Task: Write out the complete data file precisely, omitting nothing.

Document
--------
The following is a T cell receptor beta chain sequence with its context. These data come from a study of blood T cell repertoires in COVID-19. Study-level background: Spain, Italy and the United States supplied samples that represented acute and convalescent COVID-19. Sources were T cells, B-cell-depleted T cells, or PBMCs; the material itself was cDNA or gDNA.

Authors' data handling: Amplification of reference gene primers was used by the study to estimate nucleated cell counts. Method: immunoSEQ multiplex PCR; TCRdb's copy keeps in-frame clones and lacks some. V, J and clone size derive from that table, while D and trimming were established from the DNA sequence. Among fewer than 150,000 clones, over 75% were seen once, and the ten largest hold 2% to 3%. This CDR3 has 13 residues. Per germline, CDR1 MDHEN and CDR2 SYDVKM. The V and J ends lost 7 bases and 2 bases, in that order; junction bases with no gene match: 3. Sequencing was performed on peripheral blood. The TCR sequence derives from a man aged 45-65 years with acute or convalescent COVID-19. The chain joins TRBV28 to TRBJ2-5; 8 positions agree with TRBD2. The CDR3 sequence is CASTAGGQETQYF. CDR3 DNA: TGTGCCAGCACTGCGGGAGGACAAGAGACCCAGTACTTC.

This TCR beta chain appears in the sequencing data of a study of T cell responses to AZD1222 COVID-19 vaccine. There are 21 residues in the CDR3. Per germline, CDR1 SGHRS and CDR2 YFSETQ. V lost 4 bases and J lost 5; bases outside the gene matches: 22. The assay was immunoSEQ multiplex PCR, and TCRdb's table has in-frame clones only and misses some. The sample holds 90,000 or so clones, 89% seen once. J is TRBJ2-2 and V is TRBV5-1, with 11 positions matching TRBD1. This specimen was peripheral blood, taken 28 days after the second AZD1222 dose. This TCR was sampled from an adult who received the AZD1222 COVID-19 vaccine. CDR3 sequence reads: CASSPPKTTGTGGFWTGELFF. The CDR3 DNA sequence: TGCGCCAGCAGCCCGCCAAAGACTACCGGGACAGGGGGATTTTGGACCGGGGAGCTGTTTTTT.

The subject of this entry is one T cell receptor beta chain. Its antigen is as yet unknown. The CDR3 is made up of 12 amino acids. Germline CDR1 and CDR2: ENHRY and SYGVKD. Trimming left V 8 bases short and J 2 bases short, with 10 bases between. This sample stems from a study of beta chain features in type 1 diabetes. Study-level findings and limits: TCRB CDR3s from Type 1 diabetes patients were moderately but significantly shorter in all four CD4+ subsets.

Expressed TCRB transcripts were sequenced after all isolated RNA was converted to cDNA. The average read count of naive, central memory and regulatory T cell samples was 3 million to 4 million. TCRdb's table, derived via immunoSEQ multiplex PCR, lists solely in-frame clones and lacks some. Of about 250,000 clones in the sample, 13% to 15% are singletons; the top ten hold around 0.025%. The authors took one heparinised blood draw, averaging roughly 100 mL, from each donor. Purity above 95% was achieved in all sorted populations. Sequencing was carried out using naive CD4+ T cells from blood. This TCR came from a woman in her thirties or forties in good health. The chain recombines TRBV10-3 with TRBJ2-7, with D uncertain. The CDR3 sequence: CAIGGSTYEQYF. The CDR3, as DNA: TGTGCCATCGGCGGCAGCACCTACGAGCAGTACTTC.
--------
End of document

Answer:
The following is a T cell receptor beta chain sequence with its context. These data come from a study of blood T cell repertoires in COVID-19. Study-level background: Spain, Italy and the United States supplied samples that represented acute and convalescent COVID-19. Sources were T cells, B-cell-depleted T cells, or PBMCs; the material itself was cDNA or gDNA.

Authors' data handling: Amplification of reference gene primers was used by the study to estimate nucleated cell counts. Method: immunoSEQ multiplex PCR; TCRdb's copy keeps in-frame clones and lacks some. V, J and clone size derive from that table, while D and trimming were established from the DNA sequence. Among fewer than 150,000 clones, over 75% were seen once, and the ten largest hold 2% to 3%. This CDR3 has 13 residues. Per germline, CDR1 MDHEN and CDR2 SYDVKM. The V and J ends lost 7 bases and 2 bases, in that order; junction bases with no gene match: 3. Sequencing was performed on peripheral blood. The TCR sequence derives from a man aged 45-65 years with acute or convalescent COVID-19. The chain joins TRBV28 to TRBJ2-5; 8 positions agree with TRBD2. The CDR3 sequence is CASTAGGQETQYF. CDR3 DNA: TGTGCCAGCACTGCGGGAGGACAAGAGACCCAGTACTTC.

This TCR beta chain appears in the sequencing data of a study of T cell responses to AZD1222 COVID-19 vaccine. There are 21 residues in the CDR3. Per germline, CDR1 SGHRS and CDR2 YFSETQ. V lost 4 bases and J lost 5; bases outside the gene matches: 22. The assay was immunoSEQ multiplex PCR, and TCRdb's table has in-frame clones only and misses some. The sample holds 90,000 or so clones, 89% seen once. J is TRBJ2-2 and V is TRBV5-1, with 11 positions matching TRBD1. This specimen was peripheral blood, taken 28 days after the second AZD1222 dose. This TCR was sampled from an adult who received the AZD1222 COVID-19 vaccine. CDR3 sequence reads: CASSPPKTTGTGGFWTGELFF. The CDR3 DNA sequence: TGCGCCAGCAGCCCGCCAAAGACTACCGGGACAGGGGGATTTTGGACCGGGGAGCTGTTTTTT.

The subject of this entry is one T cell receptor beta chain. Its antigen is as yet unknown. The CDR3 is made up of 12 amino acids. Germline CDR1 and CDR2: ENHRY and SYGVKD. Trimming left V 8 bases short and J 2 bases short, with 10 bases between. This sample stems from a study of beta chain features in type 1 diabetes. Study-level findings and limits: TCRB CDR3s from Type 1 diabetes patients were moderately but significantly shorter in all four CD4+ subsets.

Expressed TCRB transcripts were sequenced after all isolated RNA was converted to cDNA. The average read count of naive, central memory and regulatory T cell samples was 3 million to 4 million. TCRdb's table, derived via immunoSEQ multiplex PCR, lists solely in-frame clones and lacks some. Of about 250,000 clones in the sample, 13% to 15% are singletons; the top ten hold around 0.025%. The authors took one heparinised blood draw, averaging roughly 100 mL, from each donor. Purity above 95% was achieved in all sorted populations. Sequencing was carried out using naive CD4+ T cells from blood. This TCR came from a woman in her thirties or forties in good health. The chain recombines TRBV10-3 with TRBJ2-7, with D uncertain. The CDR3 sequence: CAIGGSTYEQYF. The CDR3, as DNA: TGTGCCATCGGCGGCAGCACCTACGAGCAGTACTTC.